When things go Bump...the Tunnel Ghost

Ivan Broadhead in Northamptonshire and Bedfordshire Life, January 1980

When the wind is whistling mournfully through the trees on a crisp moonlight night, they say you can hear choking cries emerging from the inky blackness of Blisworth Tunnel through which runs the Grand Union Canal. They are the imprisoned ghosts, or 'boggarts' in boatman slang, from a tragedy which occurred over a century ago in 1861. Canal steamer 'Wasp' entering the northern entrance of the tunnel found that due to repair works a wooden channel or 'stank' had been built in the centre which was only wide enough for one vessel. The 'Wasp' slowed to pick up a carpenter who had finished his shift and then steamed forward steadily until it unexpectedly met a narrow boat being 'legged' through from the opposite direction. Unfortunately the engineers had just stoked up the boiler a few minutes previously so thick smoke was pouring from the steamer's stack. Before it could slow down the two vessels had collided and within minutes the channel was a smoky hell as choking men fought desperately to disentangle their craft. The 'Wasp' crew attempted to race the steamer to the open air, leaving the unfortunate leggers who had passed out in the fumes. One of the crew fainted and fell into the water where he was drowned, another died through suffocation, while the helmsman collapsed and fell overboard as the boat emerged into the daylight. The water revived him so that he was able to clamber back aboard and shut off the steam. Out of the gloom it was discovered that a hitch-hiking carpenter was also dead and the two engineers who had fallen against the furnace door had received ghastly burns. Even today people going through the tunnel say they experience a sickening sensation of suffocation near the Buttermilk Hall air shaft (sunk to give more ventilation after the disaster) and the cries of the drowning and choking men sound in the darkness.  Intriguingly, there were problems during the tunnel construction in about the same place.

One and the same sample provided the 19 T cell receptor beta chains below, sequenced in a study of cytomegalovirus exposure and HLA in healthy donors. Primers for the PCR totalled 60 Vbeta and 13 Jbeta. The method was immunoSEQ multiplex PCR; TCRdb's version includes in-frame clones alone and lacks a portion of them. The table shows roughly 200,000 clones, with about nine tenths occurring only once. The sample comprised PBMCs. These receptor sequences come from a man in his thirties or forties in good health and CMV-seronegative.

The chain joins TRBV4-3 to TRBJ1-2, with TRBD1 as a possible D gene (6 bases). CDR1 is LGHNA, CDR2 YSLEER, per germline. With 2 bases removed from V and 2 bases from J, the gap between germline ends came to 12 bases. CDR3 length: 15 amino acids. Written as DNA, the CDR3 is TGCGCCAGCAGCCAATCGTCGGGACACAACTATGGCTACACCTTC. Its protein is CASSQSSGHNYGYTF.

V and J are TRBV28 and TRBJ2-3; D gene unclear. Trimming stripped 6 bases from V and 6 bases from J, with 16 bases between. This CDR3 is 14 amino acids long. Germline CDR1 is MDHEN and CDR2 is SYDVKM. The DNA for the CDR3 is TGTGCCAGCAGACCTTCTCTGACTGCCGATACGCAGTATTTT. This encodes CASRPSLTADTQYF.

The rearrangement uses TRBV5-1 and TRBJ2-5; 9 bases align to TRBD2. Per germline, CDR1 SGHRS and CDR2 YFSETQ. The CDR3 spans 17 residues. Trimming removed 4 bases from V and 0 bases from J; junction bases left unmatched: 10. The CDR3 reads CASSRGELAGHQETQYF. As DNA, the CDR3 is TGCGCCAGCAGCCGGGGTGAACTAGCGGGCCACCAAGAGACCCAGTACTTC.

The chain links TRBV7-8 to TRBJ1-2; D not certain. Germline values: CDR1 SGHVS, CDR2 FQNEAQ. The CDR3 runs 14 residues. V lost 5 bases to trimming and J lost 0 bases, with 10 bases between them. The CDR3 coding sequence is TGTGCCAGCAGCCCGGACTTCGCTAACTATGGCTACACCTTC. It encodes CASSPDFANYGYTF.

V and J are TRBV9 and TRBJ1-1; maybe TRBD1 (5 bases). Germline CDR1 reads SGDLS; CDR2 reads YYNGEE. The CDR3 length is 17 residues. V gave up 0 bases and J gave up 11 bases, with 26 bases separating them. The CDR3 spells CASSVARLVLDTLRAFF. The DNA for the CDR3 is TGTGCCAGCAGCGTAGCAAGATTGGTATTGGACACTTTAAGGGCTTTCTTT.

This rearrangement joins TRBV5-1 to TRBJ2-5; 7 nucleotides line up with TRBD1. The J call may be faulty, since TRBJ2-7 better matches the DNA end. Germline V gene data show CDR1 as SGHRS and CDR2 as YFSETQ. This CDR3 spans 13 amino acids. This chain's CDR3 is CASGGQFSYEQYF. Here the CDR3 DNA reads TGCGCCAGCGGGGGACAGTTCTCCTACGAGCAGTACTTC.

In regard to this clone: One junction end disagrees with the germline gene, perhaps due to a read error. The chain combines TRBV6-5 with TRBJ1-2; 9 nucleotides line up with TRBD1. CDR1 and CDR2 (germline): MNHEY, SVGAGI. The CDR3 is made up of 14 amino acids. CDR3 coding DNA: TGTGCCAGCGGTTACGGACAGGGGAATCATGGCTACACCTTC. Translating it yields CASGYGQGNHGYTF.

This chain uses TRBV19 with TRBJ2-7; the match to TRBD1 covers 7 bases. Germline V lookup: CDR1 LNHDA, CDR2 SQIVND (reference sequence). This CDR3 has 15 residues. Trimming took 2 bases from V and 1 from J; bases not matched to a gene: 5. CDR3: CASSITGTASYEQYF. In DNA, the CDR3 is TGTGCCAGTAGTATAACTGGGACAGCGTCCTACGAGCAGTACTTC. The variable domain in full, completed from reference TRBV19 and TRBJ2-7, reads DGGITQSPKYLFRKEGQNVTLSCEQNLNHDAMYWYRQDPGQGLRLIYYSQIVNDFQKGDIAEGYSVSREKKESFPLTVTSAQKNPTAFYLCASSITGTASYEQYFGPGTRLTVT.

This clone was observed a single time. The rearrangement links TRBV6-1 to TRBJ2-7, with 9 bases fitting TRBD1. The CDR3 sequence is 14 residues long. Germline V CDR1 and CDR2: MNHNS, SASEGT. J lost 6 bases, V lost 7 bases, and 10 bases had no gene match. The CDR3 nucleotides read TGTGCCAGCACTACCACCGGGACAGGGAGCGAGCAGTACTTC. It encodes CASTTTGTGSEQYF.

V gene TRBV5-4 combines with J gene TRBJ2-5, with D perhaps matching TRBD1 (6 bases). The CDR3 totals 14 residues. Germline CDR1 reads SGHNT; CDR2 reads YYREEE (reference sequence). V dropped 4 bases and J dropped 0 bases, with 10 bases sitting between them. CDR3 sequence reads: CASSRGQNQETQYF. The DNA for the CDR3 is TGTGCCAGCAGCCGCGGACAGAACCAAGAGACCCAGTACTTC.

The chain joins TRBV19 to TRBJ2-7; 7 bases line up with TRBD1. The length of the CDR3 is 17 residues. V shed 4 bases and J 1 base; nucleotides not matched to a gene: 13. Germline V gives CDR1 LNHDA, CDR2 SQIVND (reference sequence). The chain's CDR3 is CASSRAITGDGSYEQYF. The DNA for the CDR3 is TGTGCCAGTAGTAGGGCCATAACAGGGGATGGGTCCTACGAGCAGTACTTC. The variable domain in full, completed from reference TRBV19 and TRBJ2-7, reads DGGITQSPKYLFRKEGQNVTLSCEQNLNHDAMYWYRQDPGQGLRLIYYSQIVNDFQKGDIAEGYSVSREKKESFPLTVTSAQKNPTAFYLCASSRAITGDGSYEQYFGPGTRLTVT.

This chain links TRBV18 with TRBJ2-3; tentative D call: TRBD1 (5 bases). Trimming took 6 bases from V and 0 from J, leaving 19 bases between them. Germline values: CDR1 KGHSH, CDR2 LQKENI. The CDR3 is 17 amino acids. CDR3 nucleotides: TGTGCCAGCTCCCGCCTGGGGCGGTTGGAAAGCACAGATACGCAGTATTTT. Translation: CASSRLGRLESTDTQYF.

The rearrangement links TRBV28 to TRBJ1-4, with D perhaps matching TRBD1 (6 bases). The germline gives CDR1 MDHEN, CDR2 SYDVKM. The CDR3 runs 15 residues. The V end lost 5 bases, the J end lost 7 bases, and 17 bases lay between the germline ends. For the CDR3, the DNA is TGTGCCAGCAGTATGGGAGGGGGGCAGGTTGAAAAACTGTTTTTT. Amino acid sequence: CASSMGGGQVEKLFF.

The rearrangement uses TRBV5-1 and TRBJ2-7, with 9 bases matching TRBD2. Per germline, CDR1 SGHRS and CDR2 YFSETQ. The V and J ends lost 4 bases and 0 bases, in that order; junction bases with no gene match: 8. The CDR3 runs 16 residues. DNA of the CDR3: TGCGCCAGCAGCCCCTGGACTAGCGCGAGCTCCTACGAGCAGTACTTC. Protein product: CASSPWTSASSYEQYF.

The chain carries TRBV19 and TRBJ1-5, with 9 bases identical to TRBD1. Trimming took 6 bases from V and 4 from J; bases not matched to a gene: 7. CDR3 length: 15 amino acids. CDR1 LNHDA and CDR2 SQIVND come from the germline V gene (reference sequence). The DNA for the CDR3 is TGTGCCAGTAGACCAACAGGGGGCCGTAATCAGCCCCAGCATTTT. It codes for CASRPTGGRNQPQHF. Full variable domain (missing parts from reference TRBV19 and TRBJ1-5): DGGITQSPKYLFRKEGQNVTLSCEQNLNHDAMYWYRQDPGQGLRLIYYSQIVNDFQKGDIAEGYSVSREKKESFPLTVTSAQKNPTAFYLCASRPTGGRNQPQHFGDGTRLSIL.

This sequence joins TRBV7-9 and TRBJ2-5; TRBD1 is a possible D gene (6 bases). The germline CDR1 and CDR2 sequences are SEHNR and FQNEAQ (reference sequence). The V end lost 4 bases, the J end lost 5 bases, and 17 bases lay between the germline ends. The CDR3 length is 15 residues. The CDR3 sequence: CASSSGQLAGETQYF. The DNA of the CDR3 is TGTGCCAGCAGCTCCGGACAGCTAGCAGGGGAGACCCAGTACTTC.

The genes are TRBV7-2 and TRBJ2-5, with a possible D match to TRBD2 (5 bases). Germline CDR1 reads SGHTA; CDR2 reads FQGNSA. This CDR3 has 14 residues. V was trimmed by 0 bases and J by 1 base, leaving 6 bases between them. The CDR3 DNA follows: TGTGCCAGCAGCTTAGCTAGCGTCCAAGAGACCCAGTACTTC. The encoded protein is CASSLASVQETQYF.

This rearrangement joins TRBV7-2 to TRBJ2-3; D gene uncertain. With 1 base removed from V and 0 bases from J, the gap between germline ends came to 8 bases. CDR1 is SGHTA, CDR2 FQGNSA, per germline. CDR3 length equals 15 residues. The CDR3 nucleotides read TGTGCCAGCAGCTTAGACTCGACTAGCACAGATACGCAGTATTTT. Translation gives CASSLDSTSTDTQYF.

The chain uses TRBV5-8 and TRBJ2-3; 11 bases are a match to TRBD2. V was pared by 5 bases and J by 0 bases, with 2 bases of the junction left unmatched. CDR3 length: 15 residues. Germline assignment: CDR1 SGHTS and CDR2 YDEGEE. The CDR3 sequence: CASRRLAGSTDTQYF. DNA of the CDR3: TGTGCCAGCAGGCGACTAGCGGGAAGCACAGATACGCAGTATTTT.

There is a variation in the story that perhaps also points to the Buttermilk Hall area.  People have said they briefly see a fork in the tunnel with a flickering candle-light and they hear a baby crying.  This 'ghost' is often mentioned on the internet.  Interestingly, there could have been a fork in the tunnel, or at least in the initial headings for the tunnel under the Buttermilk Hall air shaft.  An earlier attempt at a line for the tunnel probably used that air shaft.  The line that was finally adopted, also using the same shaft, was rotated relative to the first line by about 10 degrees counterclockwise and an additional air shaft that is presently off-line might be the reason for a 'forking' impression.  See the article on this website dealing with the tunnel construction.  Since the repairs to the tunnel it is likely that the bore near the air shafts will have been tidied up with the concrete circular sections.